Joyce's "Dubliners" Book Review by Morteza

Joyce's "Dubliners"
An analysis of characters and characterization in James Joyce's "Dubliners".
# 113996 | 5,456 words | 16 sources | MLA | 2009
Published on May 24, 2009 in Literature (English) , English (Analysis)

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This paper focuses on the analysis of characterization and some characters of James Joyce's "Dubliners". The study pays attention to the characters in the stories 'The Sisters,' 'Eveline,' and 'The Dead'. Since clarifying, analysing, and evaluating all characters of an important literary work like "Dubliners" demands a deep long-term scholarship, the author tries to focus on the mentioned stories, the characters of which are the elements that shape the general structure of them.

Character and Characterization
Character from Different Perspectives
Character Construction
"Dubliners" and its Characters
"The Sisters"
"The Dead"

From the Paper:

"Although the first story is narrated from the young boy's view point, it mostly suggests and depicts two old sisters as stereotypical women. Corrington argues that the old sisters represent "the Irish people, always ready to serve" (22). The sisters are apparently flat characters whose actions are tied to their touching situations like poverty and the brother's death, and their religious devotion. They are uneducated unlike their deceased brother who had studied in Rome. The sisters are the women who sustain the religious rituals so that their action seems unreasonable in comparison to their brother who once was a priest. The sisters are characters whose presence, actions, and discursive representation convey their flatness as well as their implied role in suggesting the theme of poverty, and institutional power of the church. "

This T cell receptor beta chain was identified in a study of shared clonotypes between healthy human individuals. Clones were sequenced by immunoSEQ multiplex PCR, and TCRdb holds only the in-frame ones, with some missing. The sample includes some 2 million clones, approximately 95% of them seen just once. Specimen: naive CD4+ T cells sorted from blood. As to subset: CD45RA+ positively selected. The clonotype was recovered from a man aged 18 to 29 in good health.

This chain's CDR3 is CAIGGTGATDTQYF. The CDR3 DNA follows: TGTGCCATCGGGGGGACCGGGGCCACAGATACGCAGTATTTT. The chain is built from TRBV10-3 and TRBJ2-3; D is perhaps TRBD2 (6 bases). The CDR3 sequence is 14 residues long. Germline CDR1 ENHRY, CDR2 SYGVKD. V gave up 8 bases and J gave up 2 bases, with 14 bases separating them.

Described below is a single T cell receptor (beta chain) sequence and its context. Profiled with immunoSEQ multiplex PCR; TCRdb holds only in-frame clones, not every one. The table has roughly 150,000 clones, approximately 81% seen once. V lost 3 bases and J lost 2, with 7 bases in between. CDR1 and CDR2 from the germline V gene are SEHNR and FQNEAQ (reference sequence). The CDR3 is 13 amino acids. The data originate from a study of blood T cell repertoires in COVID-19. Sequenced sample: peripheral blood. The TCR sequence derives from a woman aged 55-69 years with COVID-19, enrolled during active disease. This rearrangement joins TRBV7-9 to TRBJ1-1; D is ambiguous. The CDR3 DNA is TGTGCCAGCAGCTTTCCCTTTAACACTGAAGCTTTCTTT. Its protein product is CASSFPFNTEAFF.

Sample of Sources Used:

  • Aristotle. "Poetics." The Great Critics: An Anthology of Literary Criticism. Eds. James Harry Smith, and Edd Winfield Parks. New York: Norton, 1951.
  • Bal, Mieke. Narratology: Introduction to the Theory of Narrative. Toronto: Toronto UP, 1985.
  • Corrington, John William. "The Sisters." James Joyce's Dubliners: Critical Essays. Ed. Clive Hart. London: Faber and Faber, 1969.
  • Culler, Jonathan. Structuralist Poetics. Structuralism, Linguistics, and the Study of Literature. London: Routledge, and Kegan Paul, 1975.
  • Forster, E. M. Aspects of the Novel. London: Edward Arnold & Co., 1953.

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